Buildings 1900-1950

Many of London's now iconic buildings were constructed in the first half of the 20th century.

County Hall stands on Westminster Bridge Road. It is the former headquarters of the London County Council and later the Greater London Council (G.L.C). Ralph Knott designed the main building in an Edwardian baroque style. Construction started in 1911 and King George V and Queen Mary opened the building in 1922. The North, South and Island buildings were completed later: the last in 1974.

By the end of the 20th century, County Hall was a Grade II listed building. It housed the Saatchi Gallery, Dali Universe and the London Aquarium as well as hotels, restaurants and residential housing.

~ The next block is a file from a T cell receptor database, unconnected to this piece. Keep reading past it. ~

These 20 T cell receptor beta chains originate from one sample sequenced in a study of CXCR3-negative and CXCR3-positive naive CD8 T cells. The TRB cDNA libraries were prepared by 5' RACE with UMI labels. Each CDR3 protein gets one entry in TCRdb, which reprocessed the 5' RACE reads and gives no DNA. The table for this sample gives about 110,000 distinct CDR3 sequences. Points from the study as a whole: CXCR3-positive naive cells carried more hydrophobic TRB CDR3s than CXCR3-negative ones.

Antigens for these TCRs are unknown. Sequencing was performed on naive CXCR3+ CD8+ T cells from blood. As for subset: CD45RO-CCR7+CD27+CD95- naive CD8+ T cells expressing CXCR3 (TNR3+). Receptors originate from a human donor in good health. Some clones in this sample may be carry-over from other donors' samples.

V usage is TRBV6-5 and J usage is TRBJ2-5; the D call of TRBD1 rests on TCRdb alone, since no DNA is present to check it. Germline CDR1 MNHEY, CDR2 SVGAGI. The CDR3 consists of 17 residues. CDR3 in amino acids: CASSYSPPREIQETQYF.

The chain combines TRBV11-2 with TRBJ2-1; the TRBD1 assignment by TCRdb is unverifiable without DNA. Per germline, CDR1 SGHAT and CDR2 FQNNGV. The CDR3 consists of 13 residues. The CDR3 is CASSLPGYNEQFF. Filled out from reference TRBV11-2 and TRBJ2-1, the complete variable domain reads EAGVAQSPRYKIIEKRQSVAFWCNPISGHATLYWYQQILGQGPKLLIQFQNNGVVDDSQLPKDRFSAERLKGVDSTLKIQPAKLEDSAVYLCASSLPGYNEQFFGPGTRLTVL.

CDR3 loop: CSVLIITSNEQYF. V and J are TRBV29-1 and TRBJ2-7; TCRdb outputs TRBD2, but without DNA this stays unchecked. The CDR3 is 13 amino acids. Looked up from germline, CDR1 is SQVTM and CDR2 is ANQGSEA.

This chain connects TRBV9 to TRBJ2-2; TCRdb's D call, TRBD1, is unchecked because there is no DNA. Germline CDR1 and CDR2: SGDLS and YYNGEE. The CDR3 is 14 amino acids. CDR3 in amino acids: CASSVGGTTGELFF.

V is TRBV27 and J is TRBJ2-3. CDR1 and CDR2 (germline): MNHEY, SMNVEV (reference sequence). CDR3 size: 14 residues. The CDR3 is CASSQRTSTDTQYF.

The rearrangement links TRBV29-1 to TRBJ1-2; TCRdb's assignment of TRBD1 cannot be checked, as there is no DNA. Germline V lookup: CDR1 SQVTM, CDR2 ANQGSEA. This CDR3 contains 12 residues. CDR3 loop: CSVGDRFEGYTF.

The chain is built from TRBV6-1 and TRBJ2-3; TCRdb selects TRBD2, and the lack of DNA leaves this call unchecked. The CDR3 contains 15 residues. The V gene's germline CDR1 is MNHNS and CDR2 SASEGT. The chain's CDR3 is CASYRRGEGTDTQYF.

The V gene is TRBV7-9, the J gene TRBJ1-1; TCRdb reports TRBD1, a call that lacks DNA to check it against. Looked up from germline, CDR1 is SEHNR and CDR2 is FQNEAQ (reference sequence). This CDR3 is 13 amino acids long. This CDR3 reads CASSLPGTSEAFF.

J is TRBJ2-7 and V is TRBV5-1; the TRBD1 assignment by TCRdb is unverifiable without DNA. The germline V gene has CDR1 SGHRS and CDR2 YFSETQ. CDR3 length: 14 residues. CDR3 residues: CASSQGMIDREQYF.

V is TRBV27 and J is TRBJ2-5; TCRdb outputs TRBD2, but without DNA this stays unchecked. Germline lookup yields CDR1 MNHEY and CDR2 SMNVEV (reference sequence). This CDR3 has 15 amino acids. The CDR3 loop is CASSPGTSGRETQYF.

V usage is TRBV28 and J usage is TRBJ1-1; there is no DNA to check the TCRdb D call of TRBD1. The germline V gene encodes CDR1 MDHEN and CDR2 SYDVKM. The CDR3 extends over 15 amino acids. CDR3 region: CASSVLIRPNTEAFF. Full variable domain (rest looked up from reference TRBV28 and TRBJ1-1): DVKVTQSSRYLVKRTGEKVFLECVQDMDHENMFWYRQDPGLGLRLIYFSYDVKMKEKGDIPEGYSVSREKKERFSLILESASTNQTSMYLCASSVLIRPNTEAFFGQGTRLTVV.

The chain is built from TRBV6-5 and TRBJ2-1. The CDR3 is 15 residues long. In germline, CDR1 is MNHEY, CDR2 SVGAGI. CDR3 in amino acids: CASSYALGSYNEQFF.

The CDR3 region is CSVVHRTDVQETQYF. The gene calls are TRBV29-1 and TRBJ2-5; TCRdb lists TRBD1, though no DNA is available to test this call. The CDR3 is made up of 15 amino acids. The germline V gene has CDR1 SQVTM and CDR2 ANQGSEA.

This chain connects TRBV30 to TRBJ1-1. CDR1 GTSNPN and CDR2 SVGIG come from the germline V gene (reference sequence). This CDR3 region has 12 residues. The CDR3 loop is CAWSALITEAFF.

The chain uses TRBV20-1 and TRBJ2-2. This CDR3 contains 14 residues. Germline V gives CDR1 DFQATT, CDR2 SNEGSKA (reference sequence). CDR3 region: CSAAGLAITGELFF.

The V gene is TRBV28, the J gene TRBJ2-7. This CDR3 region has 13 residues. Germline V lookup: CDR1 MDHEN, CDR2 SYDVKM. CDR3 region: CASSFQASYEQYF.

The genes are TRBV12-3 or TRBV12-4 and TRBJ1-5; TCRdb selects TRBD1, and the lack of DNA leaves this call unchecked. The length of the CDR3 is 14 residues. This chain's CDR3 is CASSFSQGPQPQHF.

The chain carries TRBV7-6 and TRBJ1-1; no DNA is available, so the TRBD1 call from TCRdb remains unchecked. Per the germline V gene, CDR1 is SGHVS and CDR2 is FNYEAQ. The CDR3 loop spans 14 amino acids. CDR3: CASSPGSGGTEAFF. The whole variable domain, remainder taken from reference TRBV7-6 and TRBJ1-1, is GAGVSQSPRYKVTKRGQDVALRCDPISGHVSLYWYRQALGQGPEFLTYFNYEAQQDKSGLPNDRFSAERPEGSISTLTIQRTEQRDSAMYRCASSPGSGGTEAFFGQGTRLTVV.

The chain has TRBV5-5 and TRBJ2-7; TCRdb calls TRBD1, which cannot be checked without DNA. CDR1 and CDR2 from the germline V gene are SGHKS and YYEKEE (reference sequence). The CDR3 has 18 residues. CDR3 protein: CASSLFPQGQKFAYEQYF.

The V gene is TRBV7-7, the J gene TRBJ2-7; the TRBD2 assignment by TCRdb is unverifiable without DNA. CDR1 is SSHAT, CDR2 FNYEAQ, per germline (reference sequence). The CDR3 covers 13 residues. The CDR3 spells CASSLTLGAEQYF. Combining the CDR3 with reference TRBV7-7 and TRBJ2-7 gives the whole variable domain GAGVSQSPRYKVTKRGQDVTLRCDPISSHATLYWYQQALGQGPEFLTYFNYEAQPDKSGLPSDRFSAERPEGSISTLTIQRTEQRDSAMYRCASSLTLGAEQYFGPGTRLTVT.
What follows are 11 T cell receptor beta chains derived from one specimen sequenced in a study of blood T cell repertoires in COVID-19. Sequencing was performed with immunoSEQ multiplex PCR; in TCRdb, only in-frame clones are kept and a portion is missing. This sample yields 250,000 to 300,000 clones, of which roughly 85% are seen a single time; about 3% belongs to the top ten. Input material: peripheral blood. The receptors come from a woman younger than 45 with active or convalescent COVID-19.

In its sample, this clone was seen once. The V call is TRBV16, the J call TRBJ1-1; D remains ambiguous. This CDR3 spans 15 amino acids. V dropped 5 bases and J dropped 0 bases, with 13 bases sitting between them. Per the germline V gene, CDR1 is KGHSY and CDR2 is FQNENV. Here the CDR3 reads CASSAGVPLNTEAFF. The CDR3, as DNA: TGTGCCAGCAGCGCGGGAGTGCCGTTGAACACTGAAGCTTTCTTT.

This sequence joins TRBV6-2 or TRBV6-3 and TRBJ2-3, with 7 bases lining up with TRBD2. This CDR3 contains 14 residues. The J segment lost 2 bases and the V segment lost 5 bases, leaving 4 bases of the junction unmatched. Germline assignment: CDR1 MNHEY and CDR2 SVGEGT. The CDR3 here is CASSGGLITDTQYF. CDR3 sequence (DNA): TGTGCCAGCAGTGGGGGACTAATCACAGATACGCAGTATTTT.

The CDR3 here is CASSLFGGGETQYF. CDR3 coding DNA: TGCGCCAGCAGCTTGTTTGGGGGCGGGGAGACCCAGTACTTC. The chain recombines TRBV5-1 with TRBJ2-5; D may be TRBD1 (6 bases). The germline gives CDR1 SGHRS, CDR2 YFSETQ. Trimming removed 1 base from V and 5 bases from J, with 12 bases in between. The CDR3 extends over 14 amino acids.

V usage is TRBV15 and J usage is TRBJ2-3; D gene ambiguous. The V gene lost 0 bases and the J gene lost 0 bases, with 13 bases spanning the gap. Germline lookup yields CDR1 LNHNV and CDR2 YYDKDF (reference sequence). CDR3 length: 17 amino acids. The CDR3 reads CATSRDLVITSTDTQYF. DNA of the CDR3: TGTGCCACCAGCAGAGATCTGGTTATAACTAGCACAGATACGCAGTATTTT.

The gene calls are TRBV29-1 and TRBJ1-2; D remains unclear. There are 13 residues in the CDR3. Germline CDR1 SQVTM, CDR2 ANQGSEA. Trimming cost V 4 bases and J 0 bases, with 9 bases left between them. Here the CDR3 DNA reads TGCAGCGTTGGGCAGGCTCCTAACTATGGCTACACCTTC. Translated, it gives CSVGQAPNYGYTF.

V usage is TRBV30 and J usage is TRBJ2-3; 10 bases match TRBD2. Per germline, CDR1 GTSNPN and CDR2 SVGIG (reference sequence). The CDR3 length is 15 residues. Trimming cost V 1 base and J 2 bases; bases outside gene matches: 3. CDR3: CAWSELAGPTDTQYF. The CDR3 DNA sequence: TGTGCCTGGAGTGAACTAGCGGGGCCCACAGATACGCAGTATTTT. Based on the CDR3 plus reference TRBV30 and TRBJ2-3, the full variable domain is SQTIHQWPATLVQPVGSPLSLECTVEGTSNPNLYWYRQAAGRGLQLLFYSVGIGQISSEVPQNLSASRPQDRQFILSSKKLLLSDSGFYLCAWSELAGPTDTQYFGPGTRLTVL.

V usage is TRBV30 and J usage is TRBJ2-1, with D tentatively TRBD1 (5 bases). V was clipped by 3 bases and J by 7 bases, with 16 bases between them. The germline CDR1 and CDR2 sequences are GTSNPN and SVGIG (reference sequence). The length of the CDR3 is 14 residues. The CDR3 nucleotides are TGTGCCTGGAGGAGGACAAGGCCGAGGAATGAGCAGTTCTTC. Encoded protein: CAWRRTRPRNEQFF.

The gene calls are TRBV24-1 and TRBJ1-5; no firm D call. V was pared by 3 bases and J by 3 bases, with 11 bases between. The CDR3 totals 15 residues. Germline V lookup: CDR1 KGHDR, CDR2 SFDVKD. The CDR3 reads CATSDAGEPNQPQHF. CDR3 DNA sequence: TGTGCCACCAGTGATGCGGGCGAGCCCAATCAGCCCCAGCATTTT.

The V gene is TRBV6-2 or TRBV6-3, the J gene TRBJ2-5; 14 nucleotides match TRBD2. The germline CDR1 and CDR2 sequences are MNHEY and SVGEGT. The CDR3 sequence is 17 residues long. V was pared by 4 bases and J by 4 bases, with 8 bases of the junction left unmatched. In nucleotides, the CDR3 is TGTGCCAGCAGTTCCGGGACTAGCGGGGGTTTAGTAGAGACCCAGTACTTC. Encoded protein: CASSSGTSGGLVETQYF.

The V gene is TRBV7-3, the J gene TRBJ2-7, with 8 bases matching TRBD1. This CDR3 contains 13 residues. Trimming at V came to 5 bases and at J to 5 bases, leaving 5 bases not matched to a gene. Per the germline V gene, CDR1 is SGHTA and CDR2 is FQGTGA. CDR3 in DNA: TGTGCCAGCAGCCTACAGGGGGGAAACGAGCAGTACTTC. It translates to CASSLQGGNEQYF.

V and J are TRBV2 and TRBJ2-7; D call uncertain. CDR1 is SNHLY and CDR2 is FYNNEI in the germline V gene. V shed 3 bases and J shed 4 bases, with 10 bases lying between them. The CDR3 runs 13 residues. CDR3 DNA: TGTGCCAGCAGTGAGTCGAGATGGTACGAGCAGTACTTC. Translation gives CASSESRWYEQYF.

The building beneath the Oxo Tower on Barge House Street in Southwark was originally a late 19th-century small power station. The Liebig Extract of Meat Company, manufacturers of Oxo stock cubes, bought the building in the late 1920s. The building was largely reconstructed to an Art Deco-style design between 1928 and 29. Company architect Albert W Moore used clever window placement to incorporate the word OXO into its tower design, thereby circumventing a council rule prohibiting large-scale advertising.

The Oxo Tower was abandoned by the 1970s and threatened with demolition, but then saved by a community campaign in 1984. It reopened in 1996 after extensive refurbishment that created residential housing, a restaurant, shops and an exhibition space.

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